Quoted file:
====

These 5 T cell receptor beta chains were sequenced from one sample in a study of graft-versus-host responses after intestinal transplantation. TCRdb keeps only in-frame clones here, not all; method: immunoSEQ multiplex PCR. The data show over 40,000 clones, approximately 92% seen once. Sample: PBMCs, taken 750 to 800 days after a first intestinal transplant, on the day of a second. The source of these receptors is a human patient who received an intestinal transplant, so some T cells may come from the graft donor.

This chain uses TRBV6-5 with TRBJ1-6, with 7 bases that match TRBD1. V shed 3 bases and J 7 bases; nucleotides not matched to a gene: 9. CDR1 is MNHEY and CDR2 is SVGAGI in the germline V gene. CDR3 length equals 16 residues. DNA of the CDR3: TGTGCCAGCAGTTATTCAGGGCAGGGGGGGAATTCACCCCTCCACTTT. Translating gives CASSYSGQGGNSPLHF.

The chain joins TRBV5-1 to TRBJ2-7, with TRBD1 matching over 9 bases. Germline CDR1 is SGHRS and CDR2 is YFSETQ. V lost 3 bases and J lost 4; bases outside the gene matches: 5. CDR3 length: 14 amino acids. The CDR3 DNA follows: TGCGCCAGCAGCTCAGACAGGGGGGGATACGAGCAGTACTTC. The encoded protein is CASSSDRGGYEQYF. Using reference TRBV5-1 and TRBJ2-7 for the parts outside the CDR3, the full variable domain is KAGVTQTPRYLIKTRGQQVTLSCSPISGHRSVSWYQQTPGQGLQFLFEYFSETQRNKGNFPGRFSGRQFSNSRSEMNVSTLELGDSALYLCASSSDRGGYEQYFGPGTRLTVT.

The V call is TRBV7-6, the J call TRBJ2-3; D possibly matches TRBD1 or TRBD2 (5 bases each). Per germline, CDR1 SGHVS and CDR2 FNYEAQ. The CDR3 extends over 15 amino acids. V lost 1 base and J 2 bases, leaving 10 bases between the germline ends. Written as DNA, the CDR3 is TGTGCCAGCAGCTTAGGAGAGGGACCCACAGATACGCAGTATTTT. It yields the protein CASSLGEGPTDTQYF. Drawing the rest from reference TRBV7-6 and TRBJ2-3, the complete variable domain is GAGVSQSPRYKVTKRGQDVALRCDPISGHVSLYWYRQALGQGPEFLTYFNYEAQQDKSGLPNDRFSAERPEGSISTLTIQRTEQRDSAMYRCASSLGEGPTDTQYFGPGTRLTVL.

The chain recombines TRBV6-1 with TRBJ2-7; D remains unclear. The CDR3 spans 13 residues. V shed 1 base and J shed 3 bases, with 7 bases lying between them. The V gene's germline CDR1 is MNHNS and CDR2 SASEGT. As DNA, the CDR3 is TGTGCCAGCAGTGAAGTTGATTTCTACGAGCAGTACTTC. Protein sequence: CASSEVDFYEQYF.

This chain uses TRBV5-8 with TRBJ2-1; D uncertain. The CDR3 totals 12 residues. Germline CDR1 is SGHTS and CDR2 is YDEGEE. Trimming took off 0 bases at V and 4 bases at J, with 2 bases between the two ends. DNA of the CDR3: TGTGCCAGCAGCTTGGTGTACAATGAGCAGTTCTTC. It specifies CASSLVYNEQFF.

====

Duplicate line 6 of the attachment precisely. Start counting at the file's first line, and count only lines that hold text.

This chain uses TRBV5-8 with TRBJ2-1; D uncertain. The CDR3 totals 12 residues. Germline CDR1 is SGHTS and CDR2 is YDEGEE. Trimming took off 0 bases at V and 4 bases at J, with 2 bases between the two ends. DNA of the CDR3: TGTGCCAGCAGCTTGGTGTACAATGAGCAGTTCTTC. It specifies CASSLVYNEQFF.